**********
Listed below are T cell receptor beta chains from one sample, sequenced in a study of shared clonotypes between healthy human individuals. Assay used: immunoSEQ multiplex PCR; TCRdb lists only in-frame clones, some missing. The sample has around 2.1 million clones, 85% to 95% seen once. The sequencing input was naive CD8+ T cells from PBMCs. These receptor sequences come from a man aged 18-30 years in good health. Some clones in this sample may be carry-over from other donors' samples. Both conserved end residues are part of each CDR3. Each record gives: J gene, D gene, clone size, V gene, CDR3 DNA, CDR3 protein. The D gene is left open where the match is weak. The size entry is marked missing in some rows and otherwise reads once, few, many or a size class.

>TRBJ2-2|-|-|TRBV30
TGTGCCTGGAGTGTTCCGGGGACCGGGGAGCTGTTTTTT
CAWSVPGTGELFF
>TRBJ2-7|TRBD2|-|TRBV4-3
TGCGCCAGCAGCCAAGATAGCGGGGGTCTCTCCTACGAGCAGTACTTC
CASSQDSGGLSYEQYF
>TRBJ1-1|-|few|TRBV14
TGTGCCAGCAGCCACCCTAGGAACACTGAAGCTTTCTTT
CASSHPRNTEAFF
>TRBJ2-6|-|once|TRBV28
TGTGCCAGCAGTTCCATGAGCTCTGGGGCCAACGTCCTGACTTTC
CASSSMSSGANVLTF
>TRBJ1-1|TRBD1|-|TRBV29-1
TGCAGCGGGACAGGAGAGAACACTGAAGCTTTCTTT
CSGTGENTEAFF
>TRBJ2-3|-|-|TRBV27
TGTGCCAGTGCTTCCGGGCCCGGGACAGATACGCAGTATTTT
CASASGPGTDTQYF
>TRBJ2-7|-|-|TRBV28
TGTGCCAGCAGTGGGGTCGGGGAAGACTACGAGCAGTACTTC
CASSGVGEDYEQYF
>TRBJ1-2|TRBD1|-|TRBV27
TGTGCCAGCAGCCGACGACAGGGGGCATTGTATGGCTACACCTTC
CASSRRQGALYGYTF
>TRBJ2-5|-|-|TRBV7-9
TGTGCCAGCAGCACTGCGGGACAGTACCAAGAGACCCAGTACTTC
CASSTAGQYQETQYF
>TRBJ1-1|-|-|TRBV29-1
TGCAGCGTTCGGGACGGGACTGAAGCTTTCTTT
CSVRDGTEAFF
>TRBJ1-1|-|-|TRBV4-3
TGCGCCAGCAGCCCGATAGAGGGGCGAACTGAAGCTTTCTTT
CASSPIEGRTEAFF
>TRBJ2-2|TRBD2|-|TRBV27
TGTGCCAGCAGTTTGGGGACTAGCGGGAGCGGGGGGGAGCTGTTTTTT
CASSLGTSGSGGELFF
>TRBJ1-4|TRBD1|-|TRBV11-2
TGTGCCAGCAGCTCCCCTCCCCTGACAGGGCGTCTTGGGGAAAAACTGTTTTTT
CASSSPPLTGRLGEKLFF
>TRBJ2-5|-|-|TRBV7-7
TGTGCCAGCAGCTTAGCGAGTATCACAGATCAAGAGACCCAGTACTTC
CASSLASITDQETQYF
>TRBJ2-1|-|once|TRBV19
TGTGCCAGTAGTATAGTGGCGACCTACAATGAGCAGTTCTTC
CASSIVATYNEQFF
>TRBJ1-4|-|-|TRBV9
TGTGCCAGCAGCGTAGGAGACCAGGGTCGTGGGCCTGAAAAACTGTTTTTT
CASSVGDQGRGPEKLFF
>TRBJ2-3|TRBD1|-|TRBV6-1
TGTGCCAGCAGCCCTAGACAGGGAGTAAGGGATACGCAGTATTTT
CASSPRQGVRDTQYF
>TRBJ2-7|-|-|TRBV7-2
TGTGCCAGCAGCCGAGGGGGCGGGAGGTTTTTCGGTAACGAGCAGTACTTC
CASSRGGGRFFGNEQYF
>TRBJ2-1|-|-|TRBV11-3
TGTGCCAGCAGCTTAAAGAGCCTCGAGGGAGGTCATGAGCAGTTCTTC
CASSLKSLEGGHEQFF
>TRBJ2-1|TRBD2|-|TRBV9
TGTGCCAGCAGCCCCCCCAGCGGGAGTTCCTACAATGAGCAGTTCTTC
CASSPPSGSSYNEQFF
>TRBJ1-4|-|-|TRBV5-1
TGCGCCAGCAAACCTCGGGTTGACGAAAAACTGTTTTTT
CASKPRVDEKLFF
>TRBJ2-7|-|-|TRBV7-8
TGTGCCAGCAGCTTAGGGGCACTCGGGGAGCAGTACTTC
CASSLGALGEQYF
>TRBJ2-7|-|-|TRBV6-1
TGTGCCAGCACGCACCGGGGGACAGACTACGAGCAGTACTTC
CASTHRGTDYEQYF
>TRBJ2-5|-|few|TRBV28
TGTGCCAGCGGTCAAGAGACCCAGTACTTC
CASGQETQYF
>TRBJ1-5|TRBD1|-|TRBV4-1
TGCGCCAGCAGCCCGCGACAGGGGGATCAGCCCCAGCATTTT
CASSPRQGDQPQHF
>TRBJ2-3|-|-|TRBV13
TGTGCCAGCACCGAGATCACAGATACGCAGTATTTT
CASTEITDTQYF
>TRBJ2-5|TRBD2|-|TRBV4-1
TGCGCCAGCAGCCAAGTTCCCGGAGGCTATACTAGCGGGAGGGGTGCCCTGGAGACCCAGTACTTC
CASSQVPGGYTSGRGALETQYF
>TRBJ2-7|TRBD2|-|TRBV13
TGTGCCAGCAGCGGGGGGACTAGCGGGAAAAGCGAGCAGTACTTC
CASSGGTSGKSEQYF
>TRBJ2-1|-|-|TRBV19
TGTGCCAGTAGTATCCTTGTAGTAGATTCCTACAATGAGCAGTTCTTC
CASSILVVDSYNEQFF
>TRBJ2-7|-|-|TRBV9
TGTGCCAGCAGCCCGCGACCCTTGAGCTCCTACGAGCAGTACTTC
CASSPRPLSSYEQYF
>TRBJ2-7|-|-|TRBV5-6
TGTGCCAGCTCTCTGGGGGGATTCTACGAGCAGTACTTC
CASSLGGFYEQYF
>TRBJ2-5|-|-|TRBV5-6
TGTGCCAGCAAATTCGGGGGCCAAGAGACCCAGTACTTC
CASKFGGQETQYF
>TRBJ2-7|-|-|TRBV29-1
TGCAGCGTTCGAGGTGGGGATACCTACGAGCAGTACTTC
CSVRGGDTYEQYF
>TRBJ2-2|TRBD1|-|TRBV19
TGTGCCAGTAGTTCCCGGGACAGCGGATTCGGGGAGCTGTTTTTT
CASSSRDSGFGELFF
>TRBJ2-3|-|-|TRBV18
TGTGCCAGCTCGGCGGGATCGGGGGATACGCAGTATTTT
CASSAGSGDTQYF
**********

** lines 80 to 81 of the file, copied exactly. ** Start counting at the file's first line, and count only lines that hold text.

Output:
>TRBJ2-5|TRBD2|-|TRBV4-1
TGCGCCAGCAGCCAAGTTCCCGGAGGCTATACTAGCGGGAGGGGTGCCCTGGAGACCCAGTACTTC